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Pandan – Macapuno Cake

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A cake always means a celebration in our family. We’re celebrating  exciting events this weekend : my son’s college graduation, Father’s day, my birthday, my blogs’ anniversaries and one of the sweetest things to happen – a nice shout out from Gourmet Live .Yes, THE Gourmet Live came to visit my blogs to feature mine as “Food Blog of the Week” ! Thank you, Gourmet Live !

Right away, I must apologize for not showing the entire cake photo. This Pandan Cake was so divine that we ate it all up and nearly forgot to take photos for the blog. Pandan-flavored desserts are family favorites. My sons drive back home for nearly 70 miles to have a slice of this cake, or the “buko-pandan” desserts I make.

To the unfamiliar, Pandan (say “pan-dan”) also known as screwpine is a tropical palm-like plant. Its leaves are long, blade-like, green, slim and shiny. It is a plant that is common in the tropics or the Pacific, according to our Wikipedia friends. The pandan is very versatile and used often in Asian cooking. The pandan can further enhance a dish if paired with coconut or curry.  We cook it in rice, cook seafood with it, make iced tea from it, bake desserts with it. You’ll experience a fragrant, delicate aroma and savor a delightful almond-like sweet flavor from it.

I have such sweet memories of pandan .Growing up, I remember my parents cooked boiled rice with pandan leaves on top of it and the sweet aroma of the steam coming from the boiling pot was unforgettable. During a culinary heritage tour of the Pampanga province, back in the Philippines, I was treated to a most thirst-quenching and refreshing tall glass of Pandan iced tea at the home of heritage cooking authority Lillian Borromeo.

While traveling in Manila recently, I found a wonderful Pandan cake recipe in a beautiful cookbook called “Bake Me a Cake” by Ginny Roces de Guzman. And a greater treat was when I found out that one of my Besa nieces, Tina Besa, was part of the author’s terrific team that designed the book. Hurray for the creative talents in our family!

I lost no time in baking from this cookbook. I was mesmerized by the marvelous photos of so many familiar cakes I used to bake when I lived in Manila. Finally, I had a good resource for replicating old baked favorites, most especially the Pandan cake.

This cake is based on a basic sponge cake recipe. The original recipe suggests boiling some pandan leaves and using the water from it to flavor the sponge cake. I tried that and it gave us a delicate, tender flavor and aroma. Then I baked the same recipe again, this time using the bottled pandan flavoring essence, which I got from the Asian grocery. Both ways, it was undeniably good. Which ones do I make more often? It depends. Yes, it depends on the pandan leaves availability. The best I can manage is buying the frozen pandan leaves from the Asian grocery’s freezer section. Either way, the pandan cake remains a constant hit at home.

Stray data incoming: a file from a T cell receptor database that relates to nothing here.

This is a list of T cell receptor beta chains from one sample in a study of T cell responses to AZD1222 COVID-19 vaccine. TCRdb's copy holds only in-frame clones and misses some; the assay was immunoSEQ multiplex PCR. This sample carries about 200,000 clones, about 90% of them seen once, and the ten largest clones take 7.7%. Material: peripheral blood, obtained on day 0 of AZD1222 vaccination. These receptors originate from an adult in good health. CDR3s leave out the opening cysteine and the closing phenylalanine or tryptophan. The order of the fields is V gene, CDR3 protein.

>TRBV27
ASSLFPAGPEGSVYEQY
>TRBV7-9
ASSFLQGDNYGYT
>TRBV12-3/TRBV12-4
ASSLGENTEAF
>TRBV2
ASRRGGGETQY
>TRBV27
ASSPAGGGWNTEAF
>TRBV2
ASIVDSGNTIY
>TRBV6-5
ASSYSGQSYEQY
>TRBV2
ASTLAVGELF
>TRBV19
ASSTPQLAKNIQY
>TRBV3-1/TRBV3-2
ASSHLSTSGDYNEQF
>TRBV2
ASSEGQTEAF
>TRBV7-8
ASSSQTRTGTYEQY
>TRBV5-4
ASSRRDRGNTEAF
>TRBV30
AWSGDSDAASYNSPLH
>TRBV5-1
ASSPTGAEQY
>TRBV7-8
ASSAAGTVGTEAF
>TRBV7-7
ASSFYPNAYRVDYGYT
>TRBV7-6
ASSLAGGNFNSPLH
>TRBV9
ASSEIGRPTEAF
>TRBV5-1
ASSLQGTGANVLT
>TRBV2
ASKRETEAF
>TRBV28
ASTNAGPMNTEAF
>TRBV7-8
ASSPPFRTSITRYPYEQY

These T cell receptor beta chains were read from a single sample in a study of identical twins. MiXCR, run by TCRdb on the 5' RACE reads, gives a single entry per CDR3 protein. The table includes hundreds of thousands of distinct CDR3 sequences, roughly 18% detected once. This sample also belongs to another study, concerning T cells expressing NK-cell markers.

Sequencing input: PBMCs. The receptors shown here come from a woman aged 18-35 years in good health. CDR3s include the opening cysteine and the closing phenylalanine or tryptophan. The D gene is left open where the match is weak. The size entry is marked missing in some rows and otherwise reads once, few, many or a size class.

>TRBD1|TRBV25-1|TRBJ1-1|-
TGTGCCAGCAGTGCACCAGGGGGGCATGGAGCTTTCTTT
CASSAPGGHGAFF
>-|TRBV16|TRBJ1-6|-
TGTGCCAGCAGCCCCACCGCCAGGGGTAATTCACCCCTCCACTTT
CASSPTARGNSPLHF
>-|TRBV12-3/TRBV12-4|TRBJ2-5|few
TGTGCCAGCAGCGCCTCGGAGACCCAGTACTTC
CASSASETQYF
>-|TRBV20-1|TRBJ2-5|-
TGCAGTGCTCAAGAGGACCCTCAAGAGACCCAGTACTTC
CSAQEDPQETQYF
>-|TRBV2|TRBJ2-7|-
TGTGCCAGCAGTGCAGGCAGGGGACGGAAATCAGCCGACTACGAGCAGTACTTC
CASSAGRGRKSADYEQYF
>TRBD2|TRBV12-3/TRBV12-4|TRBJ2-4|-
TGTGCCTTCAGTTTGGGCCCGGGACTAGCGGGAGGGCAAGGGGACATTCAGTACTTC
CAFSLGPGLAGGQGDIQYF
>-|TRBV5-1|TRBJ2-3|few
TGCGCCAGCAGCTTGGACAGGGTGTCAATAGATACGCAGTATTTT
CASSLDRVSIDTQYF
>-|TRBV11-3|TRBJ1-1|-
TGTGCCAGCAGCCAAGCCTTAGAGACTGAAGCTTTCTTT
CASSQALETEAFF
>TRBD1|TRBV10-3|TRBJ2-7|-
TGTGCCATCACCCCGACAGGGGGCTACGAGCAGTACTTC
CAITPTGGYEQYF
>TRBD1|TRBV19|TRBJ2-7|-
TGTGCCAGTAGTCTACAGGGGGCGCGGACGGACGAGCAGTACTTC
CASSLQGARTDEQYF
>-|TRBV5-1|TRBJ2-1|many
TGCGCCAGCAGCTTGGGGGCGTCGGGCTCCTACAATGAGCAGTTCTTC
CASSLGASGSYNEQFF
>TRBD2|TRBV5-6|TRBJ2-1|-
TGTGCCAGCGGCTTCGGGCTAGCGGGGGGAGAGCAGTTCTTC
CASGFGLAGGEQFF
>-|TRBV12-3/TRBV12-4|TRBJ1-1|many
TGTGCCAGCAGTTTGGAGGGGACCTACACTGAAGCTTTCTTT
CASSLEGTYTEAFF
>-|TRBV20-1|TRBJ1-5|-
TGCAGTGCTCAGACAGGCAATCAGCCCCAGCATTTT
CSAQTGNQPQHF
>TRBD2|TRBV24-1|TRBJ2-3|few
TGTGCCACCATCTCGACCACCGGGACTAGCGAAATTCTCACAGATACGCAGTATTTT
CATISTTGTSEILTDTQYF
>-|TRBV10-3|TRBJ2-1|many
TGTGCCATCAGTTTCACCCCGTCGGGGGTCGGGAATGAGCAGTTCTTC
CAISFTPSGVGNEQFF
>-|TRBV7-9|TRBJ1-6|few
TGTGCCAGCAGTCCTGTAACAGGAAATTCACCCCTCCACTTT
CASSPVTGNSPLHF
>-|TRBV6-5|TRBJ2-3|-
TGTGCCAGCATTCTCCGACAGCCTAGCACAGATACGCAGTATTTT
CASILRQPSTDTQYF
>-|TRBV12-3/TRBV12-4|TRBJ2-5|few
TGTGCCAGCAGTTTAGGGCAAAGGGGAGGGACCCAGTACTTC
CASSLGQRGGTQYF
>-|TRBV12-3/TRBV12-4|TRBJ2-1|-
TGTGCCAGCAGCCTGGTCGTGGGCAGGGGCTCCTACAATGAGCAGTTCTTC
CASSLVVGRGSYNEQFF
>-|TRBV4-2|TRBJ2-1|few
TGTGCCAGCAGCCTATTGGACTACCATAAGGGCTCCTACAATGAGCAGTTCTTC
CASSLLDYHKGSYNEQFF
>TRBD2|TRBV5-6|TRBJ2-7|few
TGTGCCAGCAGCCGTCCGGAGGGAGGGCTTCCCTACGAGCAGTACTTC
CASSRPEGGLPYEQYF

As I type this, a second Pandan cake is baking in the oven. It will travel 70+ miles. I am bringing it to my sons to celebrate a college graduation, my birthday and Father’s day. By the time you read this, we will have sliced the cake and celebrated together many blessings and happy memories .

Of course, we, in the family are great fans of cake frosting. The frosting on this cake was a medley of heavy cream, whipped cream, confectioners’ sugar and laced with pandan bottled extract. The piece de resistance was a wallop of sweet Macapuno strings (also called “coconut sport”) to further drive home the dessert’s decadence. Is there any doubt now why my sons travel far to come home to this cake?

Graduation greetings: We proudly congratulate our son, Constante, who graduates from Drexel University, Class 2012, BA Communications & Global Journalism, minor in Sociology,  magna cum laude. 

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5 from 1 vote

Pandan-Macapuno Cake

This Pandan- Macapuno cake with a creamy coconut -pandan frosting is based on a basic sponge cake recipe. The original recipe suggests boiling some pandan leaves and using the water from it to flavor the sponge cake. I tried that and it gave us a delicate, tender flavor and aroma. Then I baked the same recipe again, this time using the bottled pandan flavoring essence. Both ways, the pandan cake remains a constant hit at home.*
Notes on Pandan
: Cookbook author, Ginny Roces de Guzman refers to pandan as the “vanilla” of the east for the fragrance and flavor its elongated blade-like leaves impart to both sweet and savory dishes. She further suggests wrapping, tying and lining pans with pandan leaves for an intense hue and unique flavor. Recipe adapted from the cookbook “Bake Me a Cake” by Ginny Roces de Guzman.